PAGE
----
Failing economy, growing insurgency and low returns from food crops have left tens of thousands of Afghan farmers with no other choice but to return to poppy cultivation after a gap of 13 years.
John Nicholson, the top commander of the US Army in Afghanistan, recently announced that American forces, along with the Afghan military, are bombing what he called "Taliban drug labs" to weaken the economy of the insurgent group.
"We are hitting the Taliban where it hurts, which is their finances," Nicholson told reporters in Kabul.
He also estimated that the Taliban earned about $200 million per year from opium production, a plant used to produce harmful narcotics such as heroin.
As ambitious as Nicholson’s plans sound, the ground reality is more complex than ever.
A fresh report by the Special Inspector General for Afghanistan Reconstruction (SIGAR) released on January 31, expressed an equally dismal view of the United States’ counter-narcotics efforts in the country. “Despite a US investment of $8.7 billion to counter Afghanistan’s illicit narcotics economy, [it] remains the world’s largest opium producer and exporter, producing an estimated 80 percent of the world’s opium,” the report observed.
But at the same time, the US military's adventure against the opium dealers can put thousands of struggling farmers at risk.
“Those labs are not what people—at least we in the West—imagine them to be; clean labs in separate buildings. They are also not 'manned' by the Taliban fighters,” Thomas Ruttig, co-director of the Afghanistan Analysts Network (AAN), told TRT World.
“These are low-tech hubs, run by local people, i.e. the civilians. So such attacks will likely hit the wrong people, those at the bottom of the 'food chain', adding to the civilian casualties.”
Though Nicholson seemed determined to escalate the assault against the drug dealers in Afghanistan, 37-year-old Mohammad Elham could hardly make ends meet cultivating cash crops, wheat and vegetables.
After a gap of 13 years, Elham has now returned to growing poppy seeds on his field in one of the insurgency-hit districts in the north of Afghanistan, an audacious risk amidst the US' stringent military measures against the Taliban's economic backbone.
“I don’t have any other options,” he insisted. “I had to start growing opium in my fields again. This is the only way I can make enough money to sustain my family in these uncertain times,” Elham, whose name has been changed to protect his identity, told TRT World.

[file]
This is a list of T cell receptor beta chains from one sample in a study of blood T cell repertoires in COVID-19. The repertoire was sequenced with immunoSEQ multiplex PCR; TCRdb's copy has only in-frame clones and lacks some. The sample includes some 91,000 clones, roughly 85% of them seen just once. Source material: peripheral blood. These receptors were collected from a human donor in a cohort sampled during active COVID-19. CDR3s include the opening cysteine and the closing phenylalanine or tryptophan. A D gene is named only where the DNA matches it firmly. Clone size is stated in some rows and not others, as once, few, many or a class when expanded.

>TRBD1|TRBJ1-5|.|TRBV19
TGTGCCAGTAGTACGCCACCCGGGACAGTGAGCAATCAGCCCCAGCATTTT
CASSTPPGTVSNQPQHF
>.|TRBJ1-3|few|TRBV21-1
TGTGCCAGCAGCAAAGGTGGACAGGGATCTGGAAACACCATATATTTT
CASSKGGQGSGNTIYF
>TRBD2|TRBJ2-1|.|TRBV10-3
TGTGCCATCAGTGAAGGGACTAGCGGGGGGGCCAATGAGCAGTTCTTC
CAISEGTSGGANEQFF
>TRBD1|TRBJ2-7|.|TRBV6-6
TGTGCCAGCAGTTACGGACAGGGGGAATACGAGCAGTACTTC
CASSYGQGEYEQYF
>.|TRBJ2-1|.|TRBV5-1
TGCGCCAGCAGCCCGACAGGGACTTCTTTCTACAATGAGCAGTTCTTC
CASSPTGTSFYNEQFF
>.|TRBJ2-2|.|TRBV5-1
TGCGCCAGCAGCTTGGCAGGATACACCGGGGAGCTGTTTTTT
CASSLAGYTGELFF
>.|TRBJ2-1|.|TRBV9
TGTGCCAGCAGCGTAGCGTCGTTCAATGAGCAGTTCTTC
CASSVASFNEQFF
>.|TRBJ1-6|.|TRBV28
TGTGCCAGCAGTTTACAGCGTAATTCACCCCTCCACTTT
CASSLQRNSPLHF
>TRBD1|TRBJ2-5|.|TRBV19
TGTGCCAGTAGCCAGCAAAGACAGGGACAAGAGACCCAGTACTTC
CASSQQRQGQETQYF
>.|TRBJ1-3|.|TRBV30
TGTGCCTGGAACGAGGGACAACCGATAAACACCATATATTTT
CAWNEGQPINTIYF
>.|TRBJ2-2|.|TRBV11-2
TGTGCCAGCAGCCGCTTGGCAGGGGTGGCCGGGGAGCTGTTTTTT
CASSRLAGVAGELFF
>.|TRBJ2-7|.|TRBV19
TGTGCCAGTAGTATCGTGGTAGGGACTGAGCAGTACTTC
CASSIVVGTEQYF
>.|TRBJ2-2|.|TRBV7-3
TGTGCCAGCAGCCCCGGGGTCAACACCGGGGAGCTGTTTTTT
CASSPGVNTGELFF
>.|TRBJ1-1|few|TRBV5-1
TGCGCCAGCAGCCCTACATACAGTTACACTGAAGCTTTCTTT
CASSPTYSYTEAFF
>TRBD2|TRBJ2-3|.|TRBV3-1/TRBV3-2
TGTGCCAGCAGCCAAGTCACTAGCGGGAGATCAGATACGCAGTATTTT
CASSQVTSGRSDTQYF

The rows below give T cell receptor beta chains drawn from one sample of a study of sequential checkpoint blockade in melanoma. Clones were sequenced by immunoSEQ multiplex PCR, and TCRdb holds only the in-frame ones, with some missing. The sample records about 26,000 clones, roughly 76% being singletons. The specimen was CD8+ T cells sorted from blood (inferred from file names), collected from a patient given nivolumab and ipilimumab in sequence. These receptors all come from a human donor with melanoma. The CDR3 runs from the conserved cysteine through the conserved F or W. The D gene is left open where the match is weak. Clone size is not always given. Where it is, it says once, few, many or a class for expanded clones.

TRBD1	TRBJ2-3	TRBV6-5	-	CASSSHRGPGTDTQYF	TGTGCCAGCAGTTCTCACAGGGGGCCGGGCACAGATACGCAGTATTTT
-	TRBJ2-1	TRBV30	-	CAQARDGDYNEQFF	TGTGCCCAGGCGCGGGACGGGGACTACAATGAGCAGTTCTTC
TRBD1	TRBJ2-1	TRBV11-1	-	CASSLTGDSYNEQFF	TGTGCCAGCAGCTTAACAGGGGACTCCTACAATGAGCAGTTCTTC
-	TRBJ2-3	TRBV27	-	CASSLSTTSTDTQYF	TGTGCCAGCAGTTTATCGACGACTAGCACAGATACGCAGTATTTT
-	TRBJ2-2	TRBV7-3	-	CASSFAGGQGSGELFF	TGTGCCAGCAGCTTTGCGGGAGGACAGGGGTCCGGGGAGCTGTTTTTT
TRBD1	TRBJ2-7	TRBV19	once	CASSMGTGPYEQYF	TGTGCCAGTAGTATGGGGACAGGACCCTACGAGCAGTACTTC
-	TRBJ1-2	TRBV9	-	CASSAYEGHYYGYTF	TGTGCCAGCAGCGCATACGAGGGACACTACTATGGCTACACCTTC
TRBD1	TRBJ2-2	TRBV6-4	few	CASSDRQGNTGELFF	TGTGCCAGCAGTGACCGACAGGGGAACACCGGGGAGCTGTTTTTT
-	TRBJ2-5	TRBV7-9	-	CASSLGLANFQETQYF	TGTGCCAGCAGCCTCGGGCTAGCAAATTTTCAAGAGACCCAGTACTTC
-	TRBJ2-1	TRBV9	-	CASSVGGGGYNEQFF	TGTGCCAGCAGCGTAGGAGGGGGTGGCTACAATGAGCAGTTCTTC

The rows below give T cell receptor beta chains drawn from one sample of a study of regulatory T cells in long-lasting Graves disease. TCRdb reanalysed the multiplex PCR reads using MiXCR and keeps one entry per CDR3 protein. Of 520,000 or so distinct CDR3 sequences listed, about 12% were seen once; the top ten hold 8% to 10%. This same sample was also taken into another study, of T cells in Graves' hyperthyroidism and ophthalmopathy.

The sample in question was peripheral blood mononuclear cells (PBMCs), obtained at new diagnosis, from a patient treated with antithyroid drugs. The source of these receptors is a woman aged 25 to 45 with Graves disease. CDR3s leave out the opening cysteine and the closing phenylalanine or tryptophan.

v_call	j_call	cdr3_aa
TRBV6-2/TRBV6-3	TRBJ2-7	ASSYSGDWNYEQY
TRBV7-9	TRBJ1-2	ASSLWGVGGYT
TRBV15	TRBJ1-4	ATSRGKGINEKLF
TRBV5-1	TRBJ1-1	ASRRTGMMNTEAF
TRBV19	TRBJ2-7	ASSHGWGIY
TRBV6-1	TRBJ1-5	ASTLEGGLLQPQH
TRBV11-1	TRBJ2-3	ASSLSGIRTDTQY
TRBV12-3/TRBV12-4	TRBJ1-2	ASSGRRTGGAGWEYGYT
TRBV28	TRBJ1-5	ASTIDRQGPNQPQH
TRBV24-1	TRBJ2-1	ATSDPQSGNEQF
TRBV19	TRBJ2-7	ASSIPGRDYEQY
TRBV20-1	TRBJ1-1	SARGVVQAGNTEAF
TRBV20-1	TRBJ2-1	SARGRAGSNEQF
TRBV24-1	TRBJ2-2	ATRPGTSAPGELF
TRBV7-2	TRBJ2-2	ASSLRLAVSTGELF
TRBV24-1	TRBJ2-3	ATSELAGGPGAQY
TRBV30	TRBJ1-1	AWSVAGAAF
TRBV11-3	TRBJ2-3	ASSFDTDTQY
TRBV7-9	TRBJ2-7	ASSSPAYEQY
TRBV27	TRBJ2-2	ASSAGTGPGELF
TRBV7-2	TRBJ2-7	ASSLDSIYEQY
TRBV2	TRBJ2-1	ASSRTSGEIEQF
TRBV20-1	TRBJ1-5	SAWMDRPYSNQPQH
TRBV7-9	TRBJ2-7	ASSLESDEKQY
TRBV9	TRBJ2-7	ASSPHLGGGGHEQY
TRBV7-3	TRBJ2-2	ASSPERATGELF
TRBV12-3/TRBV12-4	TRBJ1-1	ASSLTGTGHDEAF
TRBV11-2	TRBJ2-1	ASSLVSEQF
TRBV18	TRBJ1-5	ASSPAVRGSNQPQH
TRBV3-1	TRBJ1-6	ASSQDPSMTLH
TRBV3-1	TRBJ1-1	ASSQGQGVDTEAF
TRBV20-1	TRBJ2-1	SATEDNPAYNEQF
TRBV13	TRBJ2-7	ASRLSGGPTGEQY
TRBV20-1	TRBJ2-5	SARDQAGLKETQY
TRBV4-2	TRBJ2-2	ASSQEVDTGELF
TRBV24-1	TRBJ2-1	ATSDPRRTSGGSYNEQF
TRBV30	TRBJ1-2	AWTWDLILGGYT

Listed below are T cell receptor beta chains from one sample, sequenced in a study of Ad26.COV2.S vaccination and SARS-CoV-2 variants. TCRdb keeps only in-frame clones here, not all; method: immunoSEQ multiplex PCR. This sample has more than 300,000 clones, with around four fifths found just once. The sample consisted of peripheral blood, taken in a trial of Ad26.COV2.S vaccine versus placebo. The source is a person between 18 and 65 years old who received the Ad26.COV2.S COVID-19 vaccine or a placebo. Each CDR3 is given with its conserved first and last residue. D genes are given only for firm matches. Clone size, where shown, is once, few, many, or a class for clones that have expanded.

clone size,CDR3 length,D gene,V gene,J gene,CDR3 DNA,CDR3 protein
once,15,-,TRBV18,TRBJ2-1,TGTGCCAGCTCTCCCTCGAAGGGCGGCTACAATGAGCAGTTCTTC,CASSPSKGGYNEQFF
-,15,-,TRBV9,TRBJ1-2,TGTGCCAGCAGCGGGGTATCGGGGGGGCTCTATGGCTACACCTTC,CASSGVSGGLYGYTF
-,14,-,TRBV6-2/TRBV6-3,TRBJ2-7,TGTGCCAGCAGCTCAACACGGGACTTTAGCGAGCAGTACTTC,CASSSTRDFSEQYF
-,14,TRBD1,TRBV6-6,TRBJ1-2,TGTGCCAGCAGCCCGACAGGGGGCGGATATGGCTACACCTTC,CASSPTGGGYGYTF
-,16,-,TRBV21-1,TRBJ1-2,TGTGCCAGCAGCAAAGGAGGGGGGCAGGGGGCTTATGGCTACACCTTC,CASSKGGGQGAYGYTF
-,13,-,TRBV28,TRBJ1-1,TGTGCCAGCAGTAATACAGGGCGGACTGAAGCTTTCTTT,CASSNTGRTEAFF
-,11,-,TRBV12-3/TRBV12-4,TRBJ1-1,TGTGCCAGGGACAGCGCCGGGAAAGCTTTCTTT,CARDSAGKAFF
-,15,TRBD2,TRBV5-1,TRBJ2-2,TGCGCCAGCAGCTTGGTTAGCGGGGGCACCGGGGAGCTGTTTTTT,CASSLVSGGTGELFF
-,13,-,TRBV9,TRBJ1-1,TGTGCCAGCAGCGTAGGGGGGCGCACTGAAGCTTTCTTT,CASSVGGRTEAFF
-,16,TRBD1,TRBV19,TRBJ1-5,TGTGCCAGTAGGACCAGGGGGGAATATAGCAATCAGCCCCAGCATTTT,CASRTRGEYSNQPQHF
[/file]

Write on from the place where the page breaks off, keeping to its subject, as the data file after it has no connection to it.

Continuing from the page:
This year saw a massive opium harvest of nearly 9,000 metric tonnes—a significant increase of 87 percent from the previous year, according to the latest figures released by the UN Office on Drugs and Crime (UNODC). The regions that previously recorded a decline in production have experienced a reversal with newer regions, especially in the north, being added to the “opium belt”.
Farmers like Elham are at the bottom of the supply chain, who have contributed to the significant rise of opium production recorded since the early 1990’s.
“It isn’t illegal,” Elham argued. “We have seen our neighbouring farms grow it. It can’t be illegal if we are all growing it,” he reasoned.
At first, Elham stated that opium wasn't entirely damaging to human health. “We are not directly producing anything that is harmful,” he tried to explain. “What we grow is taken abroad and turned to drugs that cause illness and addiction. But some of if it is also used for medicinal purposes,” he said.
And yet, as the conversation progressed, Elham revealed the nature of the business. “We are not afraid of the local police. They, along with the local army commanders, know what we grow and they support us,” he said. Of course, the support comes at a price—a 10 percent commission. “If you pay, there is no pressure. It is all about money,” he added.
Elham’s words resonated with the changing dynamics of this illegal Afghan economy. "Too many representatives in the Afghan government are profiting from the narcotics trade, mainly from protecting the trafficking,” explained Ruttig.
“It has long been known that administrative, police and other official posts along trafficking routes are so lucrative that they are bought, with the hope of this 'investment' becoming even more profitable,” he added, referring to the corrupt practice of “selling” lucrative border patrolling jobs to the highest bidder.